4. Paint the interior in warm neutral tones

Man painting room with child on shouldersChepko Danil Vitalevich / Shutterstock.com

Chose a warm neutral color and use it in most rooms. This lends a clean, light and airy appearance and lets the eye move easily from one room to the next, giving the impression of more space.

Save strong colors for carefully chosen spots, for example, a small bathroom, an accent wall or to point out an architectural detail.

6. Paint or stain outdated cabinets

Woman painting kitchen cabinetsBenoit Daoust / Shutterstock.com

The kitchen is an important focal point for buyers, but you need not remodel for new appeal. Brighten worn or outdated cupboards with stain or paint. Replace the knobs, pulls and exposed hinges with updated ones — chrome and nickel in a satin finish are in; brushed nickel and brass are out — for a fresh, contemporary appearance.

7. Use furniture in groupings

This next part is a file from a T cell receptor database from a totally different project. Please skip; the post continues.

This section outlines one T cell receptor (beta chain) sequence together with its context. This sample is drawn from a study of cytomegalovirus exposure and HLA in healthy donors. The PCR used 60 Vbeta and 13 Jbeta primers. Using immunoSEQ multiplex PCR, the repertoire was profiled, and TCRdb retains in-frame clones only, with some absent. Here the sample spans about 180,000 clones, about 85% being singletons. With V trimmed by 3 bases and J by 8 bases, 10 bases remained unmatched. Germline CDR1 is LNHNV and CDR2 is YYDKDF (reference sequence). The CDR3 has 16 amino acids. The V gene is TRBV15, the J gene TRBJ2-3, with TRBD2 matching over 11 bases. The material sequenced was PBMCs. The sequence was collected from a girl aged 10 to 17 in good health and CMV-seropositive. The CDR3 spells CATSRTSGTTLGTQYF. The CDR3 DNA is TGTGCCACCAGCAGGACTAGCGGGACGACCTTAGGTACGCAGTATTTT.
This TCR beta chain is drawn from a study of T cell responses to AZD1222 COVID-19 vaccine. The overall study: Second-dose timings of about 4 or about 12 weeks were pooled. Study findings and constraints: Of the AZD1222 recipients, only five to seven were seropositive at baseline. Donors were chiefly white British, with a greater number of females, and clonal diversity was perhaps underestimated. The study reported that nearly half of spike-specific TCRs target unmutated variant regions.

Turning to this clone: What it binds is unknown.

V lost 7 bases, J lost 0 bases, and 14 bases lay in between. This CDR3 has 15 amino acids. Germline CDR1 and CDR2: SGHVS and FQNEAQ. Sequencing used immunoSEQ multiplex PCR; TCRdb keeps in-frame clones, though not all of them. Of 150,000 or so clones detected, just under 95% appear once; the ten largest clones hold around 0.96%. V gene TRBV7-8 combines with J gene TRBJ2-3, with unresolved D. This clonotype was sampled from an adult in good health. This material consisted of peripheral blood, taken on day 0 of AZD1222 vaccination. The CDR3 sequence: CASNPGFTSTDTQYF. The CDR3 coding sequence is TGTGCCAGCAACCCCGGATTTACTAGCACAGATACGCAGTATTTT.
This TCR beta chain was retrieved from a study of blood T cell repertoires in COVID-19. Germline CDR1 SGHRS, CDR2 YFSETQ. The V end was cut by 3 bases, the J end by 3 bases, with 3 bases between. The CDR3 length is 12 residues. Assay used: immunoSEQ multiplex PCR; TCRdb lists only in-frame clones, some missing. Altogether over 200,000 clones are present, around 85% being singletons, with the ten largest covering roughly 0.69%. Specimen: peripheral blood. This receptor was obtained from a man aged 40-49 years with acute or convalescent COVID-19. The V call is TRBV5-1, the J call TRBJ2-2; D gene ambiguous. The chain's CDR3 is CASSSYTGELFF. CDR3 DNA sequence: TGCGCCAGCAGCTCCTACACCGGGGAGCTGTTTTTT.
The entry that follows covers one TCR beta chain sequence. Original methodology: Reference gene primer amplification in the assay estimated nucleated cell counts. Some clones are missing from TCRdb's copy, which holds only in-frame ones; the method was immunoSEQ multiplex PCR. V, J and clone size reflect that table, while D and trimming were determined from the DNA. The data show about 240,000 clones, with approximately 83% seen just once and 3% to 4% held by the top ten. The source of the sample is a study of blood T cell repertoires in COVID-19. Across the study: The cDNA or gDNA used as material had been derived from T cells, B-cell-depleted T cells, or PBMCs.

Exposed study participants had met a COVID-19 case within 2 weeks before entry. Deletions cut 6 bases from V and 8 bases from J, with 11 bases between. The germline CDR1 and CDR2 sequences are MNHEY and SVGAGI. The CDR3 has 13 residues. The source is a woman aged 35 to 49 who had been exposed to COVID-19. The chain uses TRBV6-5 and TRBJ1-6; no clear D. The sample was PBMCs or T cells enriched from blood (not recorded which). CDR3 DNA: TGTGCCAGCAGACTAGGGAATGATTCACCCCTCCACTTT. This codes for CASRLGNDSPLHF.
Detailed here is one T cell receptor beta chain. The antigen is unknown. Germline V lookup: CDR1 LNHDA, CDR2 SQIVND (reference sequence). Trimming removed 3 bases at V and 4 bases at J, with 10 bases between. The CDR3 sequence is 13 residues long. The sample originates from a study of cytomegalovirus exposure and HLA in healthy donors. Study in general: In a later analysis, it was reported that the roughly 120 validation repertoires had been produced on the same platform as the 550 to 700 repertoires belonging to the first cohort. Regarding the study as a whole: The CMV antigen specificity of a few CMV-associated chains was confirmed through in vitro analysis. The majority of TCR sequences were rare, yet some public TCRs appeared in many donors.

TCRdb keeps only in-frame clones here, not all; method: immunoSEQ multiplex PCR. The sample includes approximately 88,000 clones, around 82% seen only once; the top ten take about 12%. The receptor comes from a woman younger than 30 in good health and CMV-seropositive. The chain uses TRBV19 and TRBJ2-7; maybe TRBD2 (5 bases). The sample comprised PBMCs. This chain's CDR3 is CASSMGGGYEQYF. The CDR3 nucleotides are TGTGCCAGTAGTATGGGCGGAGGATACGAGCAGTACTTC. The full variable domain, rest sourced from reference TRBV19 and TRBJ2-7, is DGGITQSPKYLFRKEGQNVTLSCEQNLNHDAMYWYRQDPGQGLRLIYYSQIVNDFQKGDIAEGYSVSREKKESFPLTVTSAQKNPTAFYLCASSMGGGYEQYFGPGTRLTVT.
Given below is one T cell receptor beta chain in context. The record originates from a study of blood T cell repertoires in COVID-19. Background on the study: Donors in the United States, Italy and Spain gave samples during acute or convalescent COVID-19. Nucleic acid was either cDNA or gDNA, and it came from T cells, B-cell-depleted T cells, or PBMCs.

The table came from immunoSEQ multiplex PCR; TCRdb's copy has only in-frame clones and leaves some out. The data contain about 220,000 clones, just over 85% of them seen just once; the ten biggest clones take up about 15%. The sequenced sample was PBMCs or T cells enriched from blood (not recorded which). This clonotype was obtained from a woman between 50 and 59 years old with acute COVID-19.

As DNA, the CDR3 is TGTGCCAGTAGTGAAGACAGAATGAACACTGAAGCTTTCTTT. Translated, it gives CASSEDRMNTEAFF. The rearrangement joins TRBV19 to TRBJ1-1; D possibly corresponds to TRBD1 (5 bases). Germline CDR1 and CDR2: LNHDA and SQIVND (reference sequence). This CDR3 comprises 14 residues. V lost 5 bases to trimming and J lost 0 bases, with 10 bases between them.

Purple and orange living room furniture set.ParvinMaharramov / Shutterstock.com

Another staging trick is to pull furniture away from the walls and into groupings. Use only a few of your best furnishings (store, sell or dump the rest) to form a conversation group or two in the living room around focal points like a fireplace, window or entertainment system.

Organize groupings around function. For example, pull a chair and side table into an empty corner to create a reading nook. Group a handsome bench, side table and mirror in the entry. Experiment with using bedroom pieces in the living room or bathroom and vice versa. Rent or borrow furnishing to fill or accent a space.

8. Collect ideas

Young woman reading magazine at table.Veles Studio / Shutterstock.com

Gather inspiration and ideas for your DIY staging from magazines, HGTV real estate shows, Pinterest, YouTube (you’ll find loads of videos by searching for “home staging”) and visit homes for sale, in person and online.

9. Eliminate eyesores and objections

Rusty faucetYakov Oskanov / Shutterstock.com

While you don’t need to spend tens of thousands of dollars on staging, it is important to remove any objections buyers might have to purchasing it. That means that your ugly old carpet will not be OK after cleaning. Don’t kid yourself; rip it up and replace it with inexpensive new commercial carpeting or easily installed floating floor tiles or planks.